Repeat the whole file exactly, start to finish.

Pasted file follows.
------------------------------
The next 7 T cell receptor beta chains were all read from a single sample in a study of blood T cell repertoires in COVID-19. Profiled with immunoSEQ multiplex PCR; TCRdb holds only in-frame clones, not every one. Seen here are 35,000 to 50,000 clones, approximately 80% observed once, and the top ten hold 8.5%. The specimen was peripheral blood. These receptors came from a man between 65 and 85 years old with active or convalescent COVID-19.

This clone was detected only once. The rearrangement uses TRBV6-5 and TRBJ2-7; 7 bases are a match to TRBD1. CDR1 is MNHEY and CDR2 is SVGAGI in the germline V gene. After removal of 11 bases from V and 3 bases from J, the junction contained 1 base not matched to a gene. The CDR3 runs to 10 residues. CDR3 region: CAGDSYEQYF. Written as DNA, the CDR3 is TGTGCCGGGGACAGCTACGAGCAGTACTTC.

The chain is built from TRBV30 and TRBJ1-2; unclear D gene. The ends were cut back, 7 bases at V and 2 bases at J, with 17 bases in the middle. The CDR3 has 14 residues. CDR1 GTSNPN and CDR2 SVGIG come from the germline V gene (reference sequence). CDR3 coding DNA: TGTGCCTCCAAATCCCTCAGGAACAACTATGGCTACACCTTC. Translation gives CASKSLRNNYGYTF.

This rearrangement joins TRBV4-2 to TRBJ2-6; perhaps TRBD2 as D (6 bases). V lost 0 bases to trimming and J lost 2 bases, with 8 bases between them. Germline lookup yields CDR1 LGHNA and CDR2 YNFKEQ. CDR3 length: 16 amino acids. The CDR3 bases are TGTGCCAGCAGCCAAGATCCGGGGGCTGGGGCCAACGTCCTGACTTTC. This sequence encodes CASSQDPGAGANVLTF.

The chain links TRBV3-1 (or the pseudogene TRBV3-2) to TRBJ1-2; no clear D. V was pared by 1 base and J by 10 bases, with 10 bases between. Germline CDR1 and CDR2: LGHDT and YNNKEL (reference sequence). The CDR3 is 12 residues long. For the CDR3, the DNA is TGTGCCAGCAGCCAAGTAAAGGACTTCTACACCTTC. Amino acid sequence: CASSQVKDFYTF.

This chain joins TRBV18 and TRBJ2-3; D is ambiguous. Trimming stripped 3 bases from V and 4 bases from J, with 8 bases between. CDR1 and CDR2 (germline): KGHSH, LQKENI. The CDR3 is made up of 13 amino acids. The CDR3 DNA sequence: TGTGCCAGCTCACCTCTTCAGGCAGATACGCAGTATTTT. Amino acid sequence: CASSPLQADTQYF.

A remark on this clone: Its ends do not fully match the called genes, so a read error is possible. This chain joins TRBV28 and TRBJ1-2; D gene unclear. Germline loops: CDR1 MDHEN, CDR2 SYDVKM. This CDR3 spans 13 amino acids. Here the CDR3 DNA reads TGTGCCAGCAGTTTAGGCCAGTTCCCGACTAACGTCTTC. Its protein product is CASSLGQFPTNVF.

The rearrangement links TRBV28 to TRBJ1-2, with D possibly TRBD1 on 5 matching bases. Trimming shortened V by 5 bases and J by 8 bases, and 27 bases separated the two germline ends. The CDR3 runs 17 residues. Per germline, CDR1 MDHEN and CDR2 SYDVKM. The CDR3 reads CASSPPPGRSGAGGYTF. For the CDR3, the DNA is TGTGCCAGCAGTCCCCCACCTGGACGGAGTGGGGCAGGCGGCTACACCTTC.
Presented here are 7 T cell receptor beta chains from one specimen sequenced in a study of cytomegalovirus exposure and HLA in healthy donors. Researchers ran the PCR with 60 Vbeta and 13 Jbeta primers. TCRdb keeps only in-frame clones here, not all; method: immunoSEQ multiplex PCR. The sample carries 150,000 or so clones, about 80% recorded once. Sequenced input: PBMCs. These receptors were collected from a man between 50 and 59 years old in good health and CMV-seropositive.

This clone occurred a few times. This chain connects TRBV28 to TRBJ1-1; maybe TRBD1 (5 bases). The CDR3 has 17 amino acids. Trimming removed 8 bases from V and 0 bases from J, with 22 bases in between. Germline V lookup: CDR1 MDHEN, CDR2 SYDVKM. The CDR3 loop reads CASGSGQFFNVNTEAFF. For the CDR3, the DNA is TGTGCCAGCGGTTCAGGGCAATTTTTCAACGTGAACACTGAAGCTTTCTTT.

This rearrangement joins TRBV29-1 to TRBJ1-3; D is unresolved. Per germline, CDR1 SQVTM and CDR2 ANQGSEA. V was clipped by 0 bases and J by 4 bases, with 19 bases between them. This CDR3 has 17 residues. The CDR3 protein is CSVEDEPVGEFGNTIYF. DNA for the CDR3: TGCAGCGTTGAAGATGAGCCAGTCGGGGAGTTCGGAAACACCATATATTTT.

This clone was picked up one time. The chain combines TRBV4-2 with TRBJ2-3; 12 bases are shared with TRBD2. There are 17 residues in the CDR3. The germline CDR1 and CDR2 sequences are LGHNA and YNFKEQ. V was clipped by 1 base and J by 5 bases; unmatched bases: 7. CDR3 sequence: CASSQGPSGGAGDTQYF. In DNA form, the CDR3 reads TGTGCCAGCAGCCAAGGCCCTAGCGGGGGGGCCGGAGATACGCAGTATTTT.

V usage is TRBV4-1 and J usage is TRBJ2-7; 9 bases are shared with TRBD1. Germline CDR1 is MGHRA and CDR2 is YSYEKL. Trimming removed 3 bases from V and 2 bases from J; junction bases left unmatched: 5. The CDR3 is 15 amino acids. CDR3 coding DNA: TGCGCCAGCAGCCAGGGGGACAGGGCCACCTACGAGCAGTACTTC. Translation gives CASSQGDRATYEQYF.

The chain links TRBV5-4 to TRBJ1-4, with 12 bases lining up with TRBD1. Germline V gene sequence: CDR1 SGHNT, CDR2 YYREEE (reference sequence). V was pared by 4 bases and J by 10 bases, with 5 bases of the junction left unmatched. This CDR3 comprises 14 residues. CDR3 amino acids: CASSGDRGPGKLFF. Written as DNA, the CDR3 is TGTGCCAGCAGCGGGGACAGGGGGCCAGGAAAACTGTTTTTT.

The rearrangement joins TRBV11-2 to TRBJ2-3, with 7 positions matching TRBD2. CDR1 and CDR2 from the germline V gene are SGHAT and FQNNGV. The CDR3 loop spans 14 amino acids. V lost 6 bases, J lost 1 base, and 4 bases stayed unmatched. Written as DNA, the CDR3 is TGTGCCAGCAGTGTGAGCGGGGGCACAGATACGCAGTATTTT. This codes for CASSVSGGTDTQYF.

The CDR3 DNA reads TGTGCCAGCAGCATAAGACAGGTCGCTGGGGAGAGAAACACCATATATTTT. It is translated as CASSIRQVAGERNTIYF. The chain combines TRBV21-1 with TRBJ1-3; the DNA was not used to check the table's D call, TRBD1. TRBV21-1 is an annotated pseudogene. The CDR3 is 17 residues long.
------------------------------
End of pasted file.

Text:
The next 7 T cell receptor beta chains were all read from a single sample in a study of blood T cell repertoires in COVID-19. Profiled with immunoSEQ multiplex PCR; TCRdb holds only in-frame clones, not every one. Seen here are 35,000 to 50,000 clones, approximately 80% observed once, and the top ten hold 8.5%. The specimen was peripheral blood. These receptors came from a man between 65 and 85 years old with active or convalescent COVID-19.

This clone was detected only once. The rearrangement uses TRBV6-5 and TRBJ2-7; 7 bases are a match to TRBD1. CDR1 is MNHEY and CDR2 is SVGAGI in the germline V gene. After removal of 11 bases from V and 3 bases from J, the junction contained 1 base not matched to a gene. The CDR3 runs to 10 residues. CDR3 region: CAGDSYEQYF. Written as DNA, the CDR3 is TGTGCCGGGGACAGCTACGAGCAGTACTTC.

The chain is built from TRBV30 and TRBJ1-2; unclear D gene. The ends were cut back, 7 bases at V and 2 bases at J, with 17 bases in the middle. The CDR3 has 14 residues. CDR1 GTSNPN and CDR2 SVGIG come from the germline V gene (reference sequence). CDR3 coding DNA: TGTGCCTCCAAATCCCTCAGGAACAACTATGGCTACACCTTC. Translation gives CASKSLRNNYGYTF.

This rearrangement joins TRBV4-2 to TRBJ2-6; perhaps TRBD2 as D (6 bases). V lost 0 bases to trimming and J lost 2 bases, with 8 bases between them. Germline lookup yields CDR1 LGHNA and CDR2 YNFKEQ. CDR3 length: 16 amino acids. The CDR3 bases are TGTGCCAGCAGCCAAGATCCGGGGGCTGGGGCCAACGTCCTGACTTTC. This sequence encodes CASSQDPGAGANVLTF.

The chain links TRBV3-1 (or the pseudogene TRBV3-2) to TRBJ1-2; no clear D. V was pared by 1 base and J by 10 bases, with 10 bases between. Germline CDR1 and CDR2: LGHDT and YNNKEL (reference sequence). The CDR3 is 12 residues long. For the CDR3, the DNA is TGTGCCAGCAGCCAAGTAAAGGACTTCTACACCTTC. Amino acid sequence: CASSQVKDFYTF.

This chain joins TRBV18 and TRBJ2-3; D is ambiguous. Trimming stripped 3 bases from V and 4 bases from J, with 8 bases between. CDR1 and CDR2 (germline): KGHSH, LQKENI. The CDR3 is made up of 13 amino acids. The CDR3 DNA sequence: TGTGCCAGCTCACCTCTTCAGGCAGATACGCAGTATTTT. Amino acid sequence: CASSPLQADTQYF.

A remark on this clone: Its ends do not fully match the called genes, so a read error is possible. This chain joins TRBV28 and TRBJ1-2; D gene unclear. Germline loops: CDR1 MDHEN, CDR2 SYDVKM. This CDR3 spans 13 amino acids. Here the CDR3 DNA reads TGTGCCAGCAGTTTAGGCCAGTTCCCGACTAACGTCTTC. Its protein product is CASSLGQFPTNVF.

The rearrangement links TRBV28 to TRBJ1-2, with D possibly TRBD1 on 5 matching bases. Trimming shortened V by 5 bases and J by 8 bases, and 27 bases separated the two germline ends. The CDR3 runs 17 residues. Per germline, CDR1 MDHEN and CDR2 SYDVKM. The CDR3 reads CASSPPPGRSGAGGYTF. For the CDR3, the DNA is TGTGCCAGCAGTCCCCCACCTGGACGGAGTGGGGCAGGCGGCTACACCTTC.
Presented here are 7 T cell receptor beta chains from one specimen sequenced in a study of cytomegalovirus exposure and HLA in healthy donors. Researchers ran the PCR with 60 Vbeta and 13 Jbeta primers. TCRdb keeps only in-frame clones here, not all; method: immunoSEQ multiplex PCR. The sample carries 150,000 or so clones, about 80% recorded once. Sequenced input: PBMCs. These receptors were collected from a man between 50 and 59 years old in good health and CMV-seropositive.

This clone occurred a few times. This chain connects TRBV28 to TRBJ1-1; maybe TRBD1 (5 bases). The CDR3 has 17 amino acids. Trimming removed 8 bases from V and 0 bases from J, with 22 bases in between. Germline V lookup: CDR1 MDHEN, CDR2 SYDVKM. The CDR3 loop reads CASGSGQFFNVNTEAFF. For the CDR3, the DNA is TGTGCCAGCGGTTCAGGGCAATTTTTCAACGTGAACACTGAAGCTTTCTTT.

This rearrangement joins TRBV29-1 to TRBJ1-3; D is unresolved. Per germline, CDR1 SQVTM and CDR2 ANQGSEA. V was clipped by 0 bases and J by 4 bases, with 19 bases between them. This CDR3 has 17 residues. The CDR3 protein is CSVEDEPVGEFGNTIYF. DNA for the CDR3: TGCAGCGTTGAAGATGAGCCAGTCGGGGAGTTCGGAAACACCATATATTTT.

This clone was picked up one time. The chain combines TRBV4-2 with TRBJ2-3; 12 bases are shared with TRBD2. There are 17 residues in the CDR3. The germline CDR1 and CDR2 sequences are LGHNA and YNFKEQ. V was clipped by 1 base and J by 5 bases; unmatched bases: 7. CDR3 sequence: CASSQGPSGGAGDTQYF. In DNA form, the CDR3 reads TGTGCCAGCAGCCAAGGCCCTAGCGGGGGGGCCGGAGATACGCAGTATTTT.

V usage is TRBV4-1 and J usage is TRBJ2-7; 9 bases are shared with TRBD1. Germline CDR1 is MGHRA and CDR2 is YSYEKL. Trimming removed 3 bases from V and 2 bases from J; junction bases left unmatched: 5. The CDR3 is 15 amino acids. CDR3 coding DNA: TGCGCCAGCAGCCAGGGGGACAGGGCCACCTACGAGCAGTACTTC. Translation gives CASSQGDRATYEQYF.

The chain links TRBV5-4 to TRBJ1-4, with 12 bases lining up with TRBD1. Germline V gene sequence: CDR1 SGHNT, CDR2 YYREEE (reference sequence). V was pared by 4 bases and J by 10 bases, with 5 bases of the junction left unmatched. This CDR3 comprises 14 residues. CDR3 amino acids: CASSGDRGPGKLFF. Written as DNA, the CDR3 is TGTGCCAGCAGCGGGGACAGGGGGCCAGGAAAACTGTTTTTT.

The rearrangement joins TRBV11-2 to TRBJ2-3, with 7 positions matching TRBD2. CDR1 and CDR2 from the germline V gene are SGHAT and FQNNGV. The CDR3 loop spans 14 amino acids. V lost 6 bases, J lost 1 base, and 4 bases stayed unmatched. Written as DNA, the CDR3 is TGTGCCAGCAGTGTGAGCGGGGGCACAGATACGCAGTATTTT. This codes for CASSVSGGTDTQYF.

The CDR3 DNA reads TGTGCCAGCAGCATAAGACAGGTCGCTGGGGAGAGAAACACCATATATTTT. It is translated as CASSIRQVAGERNTIYF. The chain combines TRBV21-1 with TRBJ1-3; the DNA was not used to check the table's D call, TRBD1. TRBV21-1 is an annotated pseudogene. The CDR3 is 17 residues long.